i actually made a similar adapter to use standard arri lenses.

it works, but a 50mm lens seemed like a 75-100 mm lens, and the focus ring numbers didnt work out the same.

oddly enouogh it did seem to have a little shallower DOF just because of the nature of the schneider lens compared to the stock canon lens..

http://www.sarena.bi...lclips/post.wmv

http://www.sarena.bi...ips/legsDOF.wmv

sorry about the shake, no follow focus...
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#13 shutter bug

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Posted 20 August 2006 - 07:30 AM

i actually made a similar adapter to use standard arri lenses.

it works, but a 50mm lens seemed like a 75-100 mm lens, and the focus ring numbers didnt work out the same.

oddly enouogh it did seem to have a little shallower DOF just because of the nature of the schneider lens compared to the stock canon lens..

http://www.sarena.bi...lclips/post.wmv

http://www.sarena.bi...ips/legsDOF.wmv

sorry about the shake, no follow focus...


is the schneider faster than the stock lens and are you using it wide open?
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#14 John Benton

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Posted 20 August 2006 - 12:26 PM

i actually made a similar adapter to use standard arri lenses.

it works, but a 50mm lens seemed like a 75-100 mm lens, and the focus ring numbers didnt work out the same.

oddly enouogh it did seem to have a little shallower DOF just because of the nature of the schneider lens compared to the stock canon lens..



David, thanks for posting these,
It's hard to compare the Quality of the Arri lens in these files (as opposed to say a 35mm adapter)
nevertheless very interesting
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#15 Jason McKelvey

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Posted 22 August 2006 - 05:40 PM

Their website claims that you retain the DOF characteristics that separate 35mm from 1/3" lenses... that was the big question. If putting a 50mm film lens on a XLH1 rendered the same DOF look of the standard Canon, what's the big deal. Yeah, the glass is better, but not worth the trouble. But if it helped it look more like film by providing that etherial DOF of 35mm lenses, that is a big deal. I can learn to do the math as far as picking lenses... if you want a focal length equal to a 50mm, use a 25mm. For $650 that's a good deal.

DAVID WEST: Have you used your adaptor for any real life shoots? Any clips that show fast rack focusing? Jason

Edited by Jason McKelvey, 22 August 2006 - 05:44 PM.

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#16 George White

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Posted 22 August 2006 - 10:36 PM

A couple of year?s ago I bought an XL1Solutions adapter to put my Nikon lenses on my XL1 naively thinking I would get 35mm-like DoF. It didn?t do that at all so I looked this stuff up.

From http://en.wikipedia..../Depth_of_field as well as many other sources, it is clear that DoF (for a given definition of ?in focus?) depends only on: 1. aperture; 2. image size at the point image is focused/captured; 3. focal length, and 4. distance to subject. (note ? details and quality of lens construction not on the list.)
But furthermore: check this and other sources to see that focal length and distance to subject essentially cancel each other out. If you think you will change to a smaller focal length to decrease the DoF -- wrong. You will then need to reduce the distance to the primary subject at the same time to keep the framing of that subject constant. The math works out that you will be right back where you were in DoF.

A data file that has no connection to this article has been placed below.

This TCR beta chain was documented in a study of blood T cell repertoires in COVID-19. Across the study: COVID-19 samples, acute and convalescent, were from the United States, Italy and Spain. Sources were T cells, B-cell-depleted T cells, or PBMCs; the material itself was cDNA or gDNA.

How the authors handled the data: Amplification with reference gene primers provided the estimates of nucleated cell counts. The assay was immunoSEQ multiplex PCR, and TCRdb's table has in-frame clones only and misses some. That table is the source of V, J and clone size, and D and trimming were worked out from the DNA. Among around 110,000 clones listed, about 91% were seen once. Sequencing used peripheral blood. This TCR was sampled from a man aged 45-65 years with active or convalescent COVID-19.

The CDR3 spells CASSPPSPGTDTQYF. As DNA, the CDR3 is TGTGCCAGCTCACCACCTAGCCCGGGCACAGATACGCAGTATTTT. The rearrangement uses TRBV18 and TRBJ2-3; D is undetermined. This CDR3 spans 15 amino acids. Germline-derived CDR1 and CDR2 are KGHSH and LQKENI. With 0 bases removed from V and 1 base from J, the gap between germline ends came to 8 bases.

See the chart and other info in http://www.cambridge...th-of-field.htm. What that shows is for a given format (imaging size) and a given % filling of the frame by the primary subject, aperture is all that matters. When you read odd things like ?use ND filters to get smaller DoF? or ?we add light to increase the DoF? they are inelegantly saying (correctly) it?s the aperture that matters. There certainly is no magic in lens design or construction that does it. There is a reason the P+S and other adapters have the mechanisms they have and unfortunately a $600 thing doesn?t do what the $7000 thing does.

---george
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#17 Leo Anthony Vale

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Posted 23 August 2006 - 03:18 PM

Their website claims that you retain the DOF characteristics that separate 35mm from 1/3" lenses... that was the big question. If putting a 50mm film lens on a XLH1 rendered the same DOF look of the standard Canon, what's the big deal. Yeah, the glass is better, but not worth the trouble. But if it helped it look more like film by providing that etherial DOF of 35mm lenses, that is a big deal. I can learn to do the math as far as picking lenses... if you want a focal length equal to a 50mm, use a 25mm. For $650 that's a good deal.

DAVID WEST: Have you used your adaptor for any real life shoots? Any clips that show fast rack focusing? Jason


---But there is no innate difference in the DOF between 35mm lenses and 1/3"/8mm lenses. If their website claims there is, find another web site.

The only way that a 50mm film lens will give you shallower DOF the the Canon zoom set at 50mm is if the film lens is faster than the Canon zoom. A 50mm f/1.2 will do that. Better yet get Canon's EOS-AF adapter and the f/1.0 Canon.
The XL1 lets you use lenses faster and longer than the Canon zoom.

As to the math 1/3" video =8mm, not S8, film. So 50mm 35mmfilnm
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#18 Leo Anthony Vale

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Posted 23 August 2006 - 03:49 PM

The XL1 lets you use lenses faster and longer than the Canon zoom.

As to the math 1/3" video =8mm, not S8, film. So 50mm 35mmfilnm


---Sorry about that. My session expired.

The XL1 lets you use lenses faster and longer than the Canon zoom.
Which is how you get a shallower DOF than the Canon zoom.

As to the math: 1/3" video =8mm, not S8, film format. So a 10/11mm 1/3" lens gives the angle of a 50mm 35mmcine format lens. And a 50mm on 1/3" is equivilent to a 250mm 35cineformat. Bending over backwards to get a shallow DOF.

Study G.Whites link, not the claims of salesmen.
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#19 Jason McKelvey

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Posted 25 August 2006 - 10:41 PM

Very interesting, thanks Leo and George. Jason

Edited by Jason McKelvey, 25 August 2006 - 10:43 PM.